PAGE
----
Thousands march in Havana and other cities amid a hard-currency shortage and rising coronavirus infections
Thousands of Cubans took to the streets in a wave of demonstrations in Havana and at least 14 other cities throughout the Communist island, demanding an end to the 62-year dictatorship and protesting the lack of food and Covid-19 vaccines.
“We are not afraid! We are not afraid!” people shouted as they marched through the streets on Sunday, videos posted on social media showed. “Freedom! Freedom!”
The protests are unprecedented in a country with tight police control and surveillance on dissidents, analysts say.
In a televised address on Sunday, President Miguel Díaz-Canel blamed the protests on the U.S., which he said seeks to economically strangle Cuba and bring about a social explosion.
“Revolutionaries to the street,” he said, asking government supporters to rally support and take back control of the streets. “The order for combat has been given,” he said.
The Biden administration said it was deeply concerned by the government’s response.
“We stand by the Cuban people’s right for peaceful assembly. We call for calm and condemn any violence,” said Julie Chung, the State Department’s senior official in charge of Latin America.
Mr. Díaz-Canel took office after Raúl Castro retired in 2018. Earlier this year, Mr. Díaz-Canel also assumed the top job in Cuba’s ruling Communist Party. Many Cubans say that Mr. Díaz-Canel, a longtime party apparatchik, lacks the mystique of the revolutionary generation of leaders who came to power with brothers Fidel and Raúl Castro.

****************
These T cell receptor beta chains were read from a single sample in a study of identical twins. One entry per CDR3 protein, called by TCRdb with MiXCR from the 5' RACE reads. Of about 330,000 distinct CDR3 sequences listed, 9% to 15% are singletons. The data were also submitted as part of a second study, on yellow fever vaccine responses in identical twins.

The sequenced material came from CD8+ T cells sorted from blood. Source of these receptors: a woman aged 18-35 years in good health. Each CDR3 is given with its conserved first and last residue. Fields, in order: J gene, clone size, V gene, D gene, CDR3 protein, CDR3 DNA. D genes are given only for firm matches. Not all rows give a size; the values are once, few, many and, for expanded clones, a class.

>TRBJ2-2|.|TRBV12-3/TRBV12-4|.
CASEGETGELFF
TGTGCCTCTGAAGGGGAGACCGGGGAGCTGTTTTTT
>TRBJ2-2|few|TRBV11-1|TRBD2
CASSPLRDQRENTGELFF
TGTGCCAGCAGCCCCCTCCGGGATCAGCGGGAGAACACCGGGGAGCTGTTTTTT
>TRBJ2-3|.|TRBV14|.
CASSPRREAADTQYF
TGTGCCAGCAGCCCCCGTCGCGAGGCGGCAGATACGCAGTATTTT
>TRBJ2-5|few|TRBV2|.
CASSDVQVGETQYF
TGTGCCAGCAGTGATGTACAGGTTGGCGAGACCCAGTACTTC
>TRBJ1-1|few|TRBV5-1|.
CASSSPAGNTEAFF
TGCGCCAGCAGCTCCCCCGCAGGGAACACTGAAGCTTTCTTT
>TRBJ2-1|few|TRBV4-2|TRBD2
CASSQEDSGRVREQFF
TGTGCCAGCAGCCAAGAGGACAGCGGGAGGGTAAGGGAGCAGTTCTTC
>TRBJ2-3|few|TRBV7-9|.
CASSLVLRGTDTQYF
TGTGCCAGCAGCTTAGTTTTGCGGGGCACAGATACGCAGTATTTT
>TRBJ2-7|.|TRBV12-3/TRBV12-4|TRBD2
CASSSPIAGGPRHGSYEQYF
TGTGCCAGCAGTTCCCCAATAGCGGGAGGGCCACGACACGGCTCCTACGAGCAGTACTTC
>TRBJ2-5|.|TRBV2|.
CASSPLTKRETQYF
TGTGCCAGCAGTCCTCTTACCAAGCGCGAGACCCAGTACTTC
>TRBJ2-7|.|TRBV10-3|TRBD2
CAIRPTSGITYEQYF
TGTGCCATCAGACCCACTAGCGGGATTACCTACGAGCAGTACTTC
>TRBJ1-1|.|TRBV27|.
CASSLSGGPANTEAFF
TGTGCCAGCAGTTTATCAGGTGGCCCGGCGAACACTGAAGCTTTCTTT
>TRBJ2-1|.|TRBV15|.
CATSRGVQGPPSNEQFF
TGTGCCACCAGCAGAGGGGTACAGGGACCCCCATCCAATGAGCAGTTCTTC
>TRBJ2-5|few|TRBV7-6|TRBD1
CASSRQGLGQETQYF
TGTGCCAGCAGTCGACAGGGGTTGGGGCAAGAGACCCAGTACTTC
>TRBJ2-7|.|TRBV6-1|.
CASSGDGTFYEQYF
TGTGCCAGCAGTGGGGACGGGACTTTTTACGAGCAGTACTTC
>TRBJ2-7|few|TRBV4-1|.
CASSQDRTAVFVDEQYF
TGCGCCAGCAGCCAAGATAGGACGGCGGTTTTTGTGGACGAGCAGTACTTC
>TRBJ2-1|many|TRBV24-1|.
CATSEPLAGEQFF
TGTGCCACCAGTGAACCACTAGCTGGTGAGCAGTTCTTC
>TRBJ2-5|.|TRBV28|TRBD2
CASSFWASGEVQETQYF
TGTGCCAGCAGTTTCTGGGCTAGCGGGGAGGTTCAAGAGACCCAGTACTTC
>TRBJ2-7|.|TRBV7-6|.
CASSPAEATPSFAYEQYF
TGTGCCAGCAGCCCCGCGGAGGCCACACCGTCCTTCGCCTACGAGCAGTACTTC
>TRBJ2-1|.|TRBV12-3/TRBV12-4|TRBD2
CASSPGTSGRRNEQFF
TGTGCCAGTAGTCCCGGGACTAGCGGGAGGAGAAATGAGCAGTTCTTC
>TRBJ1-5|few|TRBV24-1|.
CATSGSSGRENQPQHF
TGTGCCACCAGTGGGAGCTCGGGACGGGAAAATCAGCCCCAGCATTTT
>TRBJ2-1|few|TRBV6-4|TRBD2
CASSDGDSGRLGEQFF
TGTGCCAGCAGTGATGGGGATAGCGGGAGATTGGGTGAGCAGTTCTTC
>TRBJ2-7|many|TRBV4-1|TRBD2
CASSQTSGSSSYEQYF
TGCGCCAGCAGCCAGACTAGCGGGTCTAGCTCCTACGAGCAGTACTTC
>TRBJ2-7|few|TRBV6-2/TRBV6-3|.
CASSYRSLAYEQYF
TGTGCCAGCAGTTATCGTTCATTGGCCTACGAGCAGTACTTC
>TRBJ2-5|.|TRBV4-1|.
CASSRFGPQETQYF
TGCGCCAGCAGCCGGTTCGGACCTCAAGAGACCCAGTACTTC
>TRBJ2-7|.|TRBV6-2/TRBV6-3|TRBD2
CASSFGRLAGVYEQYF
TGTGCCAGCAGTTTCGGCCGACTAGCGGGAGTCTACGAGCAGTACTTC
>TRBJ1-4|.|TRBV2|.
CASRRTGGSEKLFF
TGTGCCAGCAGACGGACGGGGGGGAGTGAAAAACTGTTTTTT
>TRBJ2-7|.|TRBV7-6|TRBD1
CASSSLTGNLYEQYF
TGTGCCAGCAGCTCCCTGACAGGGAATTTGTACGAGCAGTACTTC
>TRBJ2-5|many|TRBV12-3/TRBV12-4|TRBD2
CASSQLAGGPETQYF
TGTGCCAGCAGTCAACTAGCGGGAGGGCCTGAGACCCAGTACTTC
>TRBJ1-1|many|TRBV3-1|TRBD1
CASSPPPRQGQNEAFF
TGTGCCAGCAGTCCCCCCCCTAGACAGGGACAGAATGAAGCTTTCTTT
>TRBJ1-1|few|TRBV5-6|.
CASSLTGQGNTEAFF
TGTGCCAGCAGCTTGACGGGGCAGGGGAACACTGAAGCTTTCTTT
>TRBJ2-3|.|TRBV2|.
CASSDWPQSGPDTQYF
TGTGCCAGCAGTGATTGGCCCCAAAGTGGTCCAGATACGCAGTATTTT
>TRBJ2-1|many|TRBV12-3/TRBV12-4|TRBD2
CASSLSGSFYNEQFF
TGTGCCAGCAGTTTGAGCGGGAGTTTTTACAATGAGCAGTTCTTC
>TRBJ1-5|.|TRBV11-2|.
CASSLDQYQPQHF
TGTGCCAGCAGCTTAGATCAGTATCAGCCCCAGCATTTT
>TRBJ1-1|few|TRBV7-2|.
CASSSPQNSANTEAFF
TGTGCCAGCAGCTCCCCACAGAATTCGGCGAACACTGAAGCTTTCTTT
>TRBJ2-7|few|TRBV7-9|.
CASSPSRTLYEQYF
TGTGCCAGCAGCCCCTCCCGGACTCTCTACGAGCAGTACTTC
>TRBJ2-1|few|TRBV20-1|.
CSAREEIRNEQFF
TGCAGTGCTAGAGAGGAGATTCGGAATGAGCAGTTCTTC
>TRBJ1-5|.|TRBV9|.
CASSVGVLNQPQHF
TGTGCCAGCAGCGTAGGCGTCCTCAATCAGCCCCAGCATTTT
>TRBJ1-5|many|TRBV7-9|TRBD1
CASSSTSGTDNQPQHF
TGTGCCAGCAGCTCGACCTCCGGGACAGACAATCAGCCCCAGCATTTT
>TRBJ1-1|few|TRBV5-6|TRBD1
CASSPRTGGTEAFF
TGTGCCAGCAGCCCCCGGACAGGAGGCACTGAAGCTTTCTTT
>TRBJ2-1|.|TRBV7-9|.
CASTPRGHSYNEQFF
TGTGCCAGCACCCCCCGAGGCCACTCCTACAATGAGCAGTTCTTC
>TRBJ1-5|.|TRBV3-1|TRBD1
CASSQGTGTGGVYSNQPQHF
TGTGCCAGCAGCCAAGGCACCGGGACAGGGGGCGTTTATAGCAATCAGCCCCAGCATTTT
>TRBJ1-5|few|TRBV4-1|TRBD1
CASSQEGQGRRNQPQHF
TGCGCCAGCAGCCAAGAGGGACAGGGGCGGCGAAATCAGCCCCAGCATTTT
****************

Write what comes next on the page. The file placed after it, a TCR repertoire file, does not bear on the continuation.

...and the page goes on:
Cuban Foreign Minister Bruno Rodríguez said Mr. Díaz-Canel visited the city of San Antonio de los Baños, about 20 miles from Havana, to rally pro-government supporters. On his Twitter account, Mr. Rodríguez showed a video of pro-government demonstrators marching in Havana behind a Cuban flag shouting: “These streets belong to Fidel,” a reference to the late Cuban leader.
Demonstrators showed determination. Some gathered in front of Communist Party buildings, chanting “Cuba isn’t yours!”
At first, police didn’t disperse or arrest the peaceful protesters, but videos uploaded later on Sunday showed police wrestling down a demonstrator. Another video showed protesters throwing rocks at a police car as it sped off. A third showed two overturned police cars in a street in Havana.